THE BLOG
05/27/2016 02:22 pm ET Updated Dec 06, 2017

Making the Case for Average

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We are bombarded nonstop with media messages reminding us what we need to do or learn in order to be the best. What we need to buy in order to have the best. What we need to provide for our kids so they can have the best.

The goal is always to be the best. But what's so bad about being average?

Excellence is a laudable goal but is often unattainable. Continually trying and continually failing to reach the goal of excellence can lead to disappointment, unhappiness and a sense of being unfulfilled in life. But no one talks about that. Instead, we are surrounded by products and services promising to help us attain the unattainable goal of being the best.

According to the sales pitches, the reason we should buy their product or service is because it is the best. The best acupuncturist, the best Ramen restaurant, the best school, the best piano teacher. No one advertises their skills as "good but not the best" or "good enough if you aren't too picky." No, everything is advertised as the best. And the ads will remind you that you want the best because you deserve the best. Who's going to argue with that?

The truth is no one is the best at everything. Very few people are the best at any one thing. People who appear to be great at lots of things may not be happy. They may not be able to handle failure or rejection. We are all good at some things and bad at others. Most of us are profoundly average at most things and that's OK.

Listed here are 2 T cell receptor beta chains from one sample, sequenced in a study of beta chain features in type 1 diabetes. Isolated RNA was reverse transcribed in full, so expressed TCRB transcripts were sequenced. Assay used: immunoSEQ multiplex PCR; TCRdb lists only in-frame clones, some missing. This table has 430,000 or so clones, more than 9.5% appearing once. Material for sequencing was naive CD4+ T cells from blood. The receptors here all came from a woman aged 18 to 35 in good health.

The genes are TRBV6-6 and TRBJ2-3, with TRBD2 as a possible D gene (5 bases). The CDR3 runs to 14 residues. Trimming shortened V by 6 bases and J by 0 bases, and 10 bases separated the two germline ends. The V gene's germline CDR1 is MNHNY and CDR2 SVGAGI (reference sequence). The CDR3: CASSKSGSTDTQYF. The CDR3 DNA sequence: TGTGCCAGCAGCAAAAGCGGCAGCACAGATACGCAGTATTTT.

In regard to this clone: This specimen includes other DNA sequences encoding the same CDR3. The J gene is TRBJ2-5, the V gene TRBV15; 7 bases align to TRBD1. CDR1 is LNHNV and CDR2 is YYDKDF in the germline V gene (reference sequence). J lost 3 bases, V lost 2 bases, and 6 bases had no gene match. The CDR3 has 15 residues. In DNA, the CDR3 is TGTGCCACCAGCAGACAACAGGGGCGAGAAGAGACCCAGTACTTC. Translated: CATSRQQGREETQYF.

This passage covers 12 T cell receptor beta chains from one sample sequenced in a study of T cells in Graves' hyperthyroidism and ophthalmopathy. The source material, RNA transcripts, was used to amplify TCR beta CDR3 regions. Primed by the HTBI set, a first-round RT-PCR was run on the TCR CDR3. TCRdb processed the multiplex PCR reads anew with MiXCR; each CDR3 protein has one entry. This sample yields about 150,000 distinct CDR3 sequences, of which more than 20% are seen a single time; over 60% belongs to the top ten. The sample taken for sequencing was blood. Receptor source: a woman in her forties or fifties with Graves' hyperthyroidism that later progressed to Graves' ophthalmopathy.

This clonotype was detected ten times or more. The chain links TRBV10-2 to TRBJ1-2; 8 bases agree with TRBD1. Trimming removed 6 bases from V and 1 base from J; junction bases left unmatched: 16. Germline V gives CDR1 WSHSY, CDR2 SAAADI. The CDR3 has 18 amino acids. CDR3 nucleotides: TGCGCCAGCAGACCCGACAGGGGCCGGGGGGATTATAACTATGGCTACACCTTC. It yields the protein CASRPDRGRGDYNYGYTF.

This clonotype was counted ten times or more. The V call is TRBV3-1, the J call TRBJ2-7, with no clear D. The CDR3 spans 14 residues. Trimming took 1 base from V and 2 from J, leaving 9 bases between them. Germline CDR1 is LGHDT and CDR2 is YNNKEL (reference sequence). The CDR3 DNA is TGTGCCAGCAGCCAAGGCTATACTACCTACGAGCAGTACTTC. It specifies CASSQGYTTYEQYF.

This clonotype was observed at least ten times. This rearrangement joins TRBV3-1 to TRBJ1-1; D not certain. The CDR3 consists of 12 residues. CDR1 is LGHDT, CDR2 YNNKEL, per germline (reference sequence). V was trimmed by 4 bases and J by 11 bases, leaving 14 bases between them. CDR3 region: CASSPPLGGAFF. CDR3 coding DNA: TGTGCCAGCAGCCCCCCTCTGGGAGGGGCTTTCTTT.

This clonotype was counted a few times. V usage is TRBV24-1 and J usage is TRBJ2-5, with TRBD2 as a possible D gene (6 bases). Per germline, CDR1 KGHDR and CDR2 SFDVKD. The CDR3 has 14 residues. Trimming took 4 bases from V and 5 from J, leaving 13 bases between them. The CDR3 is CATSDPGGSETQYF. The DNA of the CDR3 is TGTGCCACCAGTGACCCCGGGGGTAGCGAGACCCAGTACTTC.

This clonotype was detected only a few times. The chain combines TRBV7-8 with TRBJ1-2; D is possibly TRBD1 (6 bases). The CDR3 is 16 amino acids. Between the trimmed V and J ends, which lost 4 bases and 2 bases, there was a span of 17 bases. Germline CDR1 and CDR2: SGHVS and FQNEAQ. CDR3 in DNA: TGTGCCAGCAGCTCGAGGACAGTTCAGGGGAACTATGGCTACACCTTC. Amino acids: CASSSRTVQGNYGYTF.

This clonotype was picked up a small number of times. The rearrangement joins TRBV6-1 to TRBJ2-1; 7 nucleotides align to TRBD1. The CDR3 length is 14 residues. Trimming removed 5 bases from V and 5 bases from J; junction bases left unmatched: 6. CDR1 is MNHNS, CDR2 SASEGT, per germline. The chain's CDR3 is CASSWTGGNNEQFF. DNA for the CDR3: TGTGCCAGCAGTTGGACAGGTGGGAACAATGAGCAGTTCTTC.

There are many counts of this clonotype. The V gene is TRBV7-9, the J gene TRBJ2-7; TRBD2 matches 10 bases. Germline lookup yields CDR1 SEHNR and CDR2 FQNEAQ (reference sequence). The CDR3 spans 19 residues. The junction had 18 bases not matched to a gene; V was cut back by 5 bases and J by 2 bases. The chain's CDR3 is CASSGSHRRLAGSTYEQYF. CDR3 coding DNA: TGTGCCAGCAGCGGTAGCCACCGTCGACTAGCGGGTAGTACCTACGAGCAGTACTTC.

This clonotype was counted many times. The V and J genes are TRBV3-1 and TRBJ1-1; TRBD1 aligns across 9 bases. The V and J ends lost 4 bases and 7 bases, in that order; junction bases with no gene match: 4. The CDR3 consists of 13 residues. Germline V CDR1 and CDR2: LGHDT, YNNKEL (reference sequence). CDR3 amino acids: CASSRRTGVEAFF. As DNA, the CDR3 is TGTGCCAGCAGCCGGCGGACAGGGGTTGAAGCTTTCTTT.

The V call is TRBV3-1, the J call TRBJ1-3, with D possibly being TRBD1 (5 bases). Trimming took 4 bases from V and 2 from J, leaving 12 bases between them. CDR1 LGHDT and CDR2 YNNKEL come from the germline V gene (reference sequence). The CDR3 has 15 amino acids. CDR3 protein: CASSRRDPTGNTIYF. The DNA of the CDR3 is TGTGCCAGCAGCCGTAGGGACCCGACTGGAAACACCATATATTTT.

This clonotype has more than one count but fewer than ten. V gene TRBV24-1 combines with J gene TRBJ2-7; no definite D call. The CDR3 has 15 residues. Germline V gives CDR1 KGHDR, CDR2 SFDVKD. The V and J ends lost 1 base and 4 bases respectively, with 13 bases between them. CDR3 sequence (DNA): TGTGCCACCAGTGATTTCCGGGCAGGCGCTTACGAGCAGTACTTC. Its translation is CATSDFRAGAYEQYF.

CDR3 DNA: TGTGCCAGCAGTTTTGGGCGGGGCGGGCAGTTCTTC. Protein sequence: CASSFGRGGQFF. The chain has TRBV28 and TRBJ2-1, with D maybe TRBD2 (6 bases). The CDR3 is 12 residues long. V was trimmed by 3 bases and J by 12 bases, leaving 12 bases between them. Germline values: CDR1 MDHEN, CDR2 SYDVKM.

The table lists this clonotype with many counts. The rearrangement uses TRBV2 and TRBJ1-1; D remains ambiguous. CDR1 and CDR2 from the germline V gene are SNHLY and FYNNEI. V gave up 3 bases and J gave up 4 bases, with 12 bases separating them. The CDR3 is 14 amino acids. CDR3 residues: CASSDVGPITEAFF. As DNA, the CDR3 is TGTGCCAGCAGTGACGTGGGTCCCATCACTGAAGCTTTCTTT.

Most restaurants are average. Most colleges are average. Most TV shows are average. Most people are average. Yet by the numbers, average is at least better than half the others out there.

There's no harm in trying to improve, however. Seeking to improve and seeing improvement is empowering. But embracing your average abilities can also be freeing. I'm not particularly good at any sport and lessons have not yielded any noticeable improvement. So I've decided to save the time and money and accept my average athletic ability. It's good enough for me. I no longer stress about my lack of athletic improvement. It is what it is. And I can take the money and the time that I used to spend on trying to be a better athlete and use it for the art classes that I love.

But parents don't want to convey the message to their kids that average is OK. They want their kids to be the stars of their sport and get into the best schools. Parents want the best for their kids and also want the bragging rights. But the pressure to be the best and get into the best schools is potentially damaging to the child who doesn't want to disappoint but isn't one of the best students or one of the best athletes.

The message some kids hear is that if you aren't one of the best, you aren't good enough. This is a terrible message to send to a child who is working really hard but not measuring up to be the best at anything. Maybe the child is no good at math or no good at lacrosse. Maybe he or she isn't good at standardized testing or interviewing skills. Maybe he or she is average at most things. That child can still be happy and lead a healthy fulfilled life while never being the best at anything.

There are plenty of public and private schools and colleges for students who are average. There are plenty of good jobs for workers who are average. There are plenty of houses and apartments that are average and good enough to live a happy life in. There are plenty of fun evenings to be had with friends who are average at just about everything.

So maybe we need to leave the cult of excellence and return to a more sane appreciation of average. Maybe stress levels will decrease and happiness will increase. We'll have more fun and learn to savor the moment for what it is. More people will feel good about themselves even if they aren't the best at anything.

We can always try to improve and we can celebrate actual improvement. But we can also find a separate peace in knowing that however good we are, it can be good enough. Life is short. Enjoy the ice cream. Even an average ice cream cone is better than none.

Photo courtesy of Janet Eve Josselyn.